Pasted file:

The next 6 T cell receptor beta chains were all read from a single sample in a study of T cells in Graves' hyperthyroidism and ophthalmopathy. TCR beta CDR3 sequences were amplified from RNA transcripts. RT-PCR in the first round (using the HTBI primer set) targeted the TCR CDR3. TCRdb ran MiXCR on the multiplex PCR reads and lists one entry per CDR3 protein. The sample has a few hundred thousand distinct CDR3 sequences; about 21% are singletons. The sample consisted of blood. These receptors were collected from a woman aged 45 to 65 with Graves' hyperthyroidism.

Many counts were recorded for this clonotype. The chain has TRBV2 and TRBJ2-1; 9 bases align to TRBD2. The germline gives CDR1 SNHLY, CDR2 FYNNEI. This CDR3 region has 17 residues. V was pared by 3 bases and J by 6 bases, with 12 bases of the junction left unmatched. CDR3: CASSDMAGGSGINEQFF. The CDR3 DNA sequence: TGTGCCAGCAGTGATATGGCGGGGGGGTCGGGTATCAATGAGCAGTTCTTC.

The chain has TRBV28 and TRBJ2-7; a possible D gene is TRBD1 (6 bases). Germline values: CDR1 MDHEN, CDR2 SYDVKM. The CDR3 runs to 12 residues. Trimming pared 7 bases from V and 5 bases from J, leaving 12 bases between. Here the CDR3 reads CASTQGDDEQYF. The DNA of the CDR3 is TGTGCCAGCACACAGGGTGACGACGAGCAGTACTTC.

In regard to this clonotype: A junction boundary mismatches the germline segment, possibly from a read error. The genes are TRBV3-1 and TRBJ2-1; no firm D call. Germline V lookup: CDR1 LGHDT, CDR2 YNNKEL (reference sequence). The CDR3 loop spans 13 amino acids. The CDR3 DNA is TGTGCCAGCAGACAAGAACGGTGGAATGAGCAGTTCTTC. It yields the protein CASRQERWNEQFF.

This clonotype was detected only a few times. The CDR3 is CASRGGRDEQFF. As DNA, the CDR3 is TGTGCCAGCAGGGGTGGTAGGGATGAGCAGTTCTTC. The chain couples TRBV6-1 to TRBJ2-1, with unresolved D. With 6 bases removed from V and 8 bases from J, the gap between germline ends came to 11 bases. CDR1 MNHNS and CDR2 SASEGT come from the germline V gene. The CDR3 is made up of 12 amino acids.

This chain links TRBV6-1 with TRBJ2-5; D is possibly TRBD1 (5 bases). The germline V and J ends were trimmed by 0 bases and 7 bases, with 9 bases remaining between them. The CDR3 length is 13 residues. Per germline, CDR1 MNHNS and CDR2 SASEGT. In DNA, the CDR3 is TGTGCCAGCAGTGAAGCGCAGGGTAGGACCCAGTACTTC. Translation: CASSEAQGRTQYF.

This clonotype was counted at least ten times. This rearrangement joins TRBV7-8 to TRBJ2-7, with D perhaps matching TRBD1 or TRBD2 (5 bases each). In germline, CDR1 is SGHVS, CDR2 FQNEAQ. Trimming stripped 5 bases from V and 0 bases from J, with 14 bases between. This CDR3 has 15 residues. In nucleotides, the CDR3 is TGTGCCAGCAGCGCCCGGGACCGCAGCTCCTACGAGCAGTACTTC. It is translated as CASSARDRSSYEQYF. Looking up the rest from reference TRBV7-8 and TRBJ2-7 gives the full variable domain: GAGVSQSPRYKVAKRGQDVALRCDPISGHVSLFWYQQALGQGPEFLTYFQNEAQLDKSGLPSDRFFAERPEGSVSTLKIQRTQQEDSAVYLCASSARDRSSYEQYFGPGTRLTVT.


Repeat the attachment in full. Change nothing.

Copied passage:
The next 6 T cell receptor beta chains were all read from a single sample in a study of T cells in Graves' hyperthyroidism and ophthalmopathy. TCR beta CDR3 sequences were amplified from RNA transcripts. RT-PCR in the first round (using the HTBI primer set) targeted the TCR CDR3. TCRdb ran MiXCR on the multiplex PCR reads and lists one entry per CDR3 protein. The sample has a few hundred thousand distinct CDR3 sequences; about 21% are singletons. The sample consisted of blood. These receptors were collected from a woman aged 45 to 65 with Graves' hyperthyroidism.

Many counts were recorded for this clonotype. The chain has TRBV2 and TRBJ2-1; 9 bases align to TRBD2. The germline gives CDR1 SNHLY, CDR2 FYNNEI. This CDR3 region has 17 residues. V was pared by 3 bases and J by 6 bases, with 12 bases of the junction left unmatched. CDR3: CASSDMAGGSGINEQFF. The CDR3 DNA sequence: TGTGCCAGCAGTGATATGGCGGGGGGGTCGGGTATCAATGAGCAGTTCTTC.

The chain has TRBV28 and TRBJ2-7; a possible D gene is TRBD1 (6 bases). Germline values: CDR1 MDHEN, CDR2 SYDVKM. The CDR3 runs to 12 residues. Trimming pared 7 bases from V and 5 bases from J, leaving 12 bases between. Here the CDR3 reads CASTQGDDEQYF. The DNA of the CDR3 is TGTGCCAGCACACAGGGTGACGACGAGCAGTACTTC.

In regard to this clonotype: A junction boundary mismatches the germline segment, possibly from a read error. The genes are TRBV3-1 and TRBJ2-1; no firm D call. Germline V lookup: CDR1 LGHDT, CDR2 YNNKEL (reference sequence). The CDR3 loop spans 13 amino acids. The CDR3 DNA is TGTGCCAGCAGACAAGAACGGTGGAATGAGCAGTTCTTC. It yields the protein CASRQERWNEQFF.

This clonotype was detected only a few times. The CDR3 is CASRGGRDEQFF. As DNA, the CDR3 is TGTGCCAGCAGGGGTGGTAGGGATGAGCAGTTCTTC. The chain couples TRBV6-1 to TRBJ2-1, with unresolved D. With 6 bases removed from V and 8 bases from J, the gap between germline ends came to 11 bases. CDR1 MNHNS and CDR2 SASEGT come from the germline V gene. The CDR3 is made up of 12 amino acids.

This chain links TRBV6-1 with TRBJ2-5; D is possibly TRBD1 (5 bases). The germline V and J ends were trimmed by 0 bases and 7 bases, with 9 bases remaining between them. The CDR3 length is 13 residues. Per germline, CDR1 MNHNS and CDR2 SASEGT. In DNA, the CDR3 is TGTGCCAGCAGTGAAGCGCAGGGTAGGACCCAGTACTTC. Translation: CASSEAQGRTQYF.

This clonotype was counted at least ten times. This rearrangement joins TRBV7-8 to TRBJ2-7, with D perhaps matching TRBD1 or TRBD2 (5 bases each). In germline, CDR1 is SGHVS, CDR2 FQNEAQ. Trimming stripped 5 bases from V and 0 bases from J, with 14 bases between. This CDR3 has 15 residues. In nucleotides, the CDR3 is TGTGCCAGCAGCGCCCGGGACCGCAGCTCCTACGAGCAGTACTTC. It is translated as CASSARDRSSYEQYF. Looking up the rest from reference TRBV7-8 and TRBJ2-7 gives the full variable domain: GAGVSQSPRYKVAKRGQDVALRCDPISGHVSLFWYQQALGQGPEFLTYFQNEAQLDKSGLPSDRFFAERPEGSVSTLKIQRTQQEDSAVYLCASSARDRSSYEQYFGPGTRLTVT.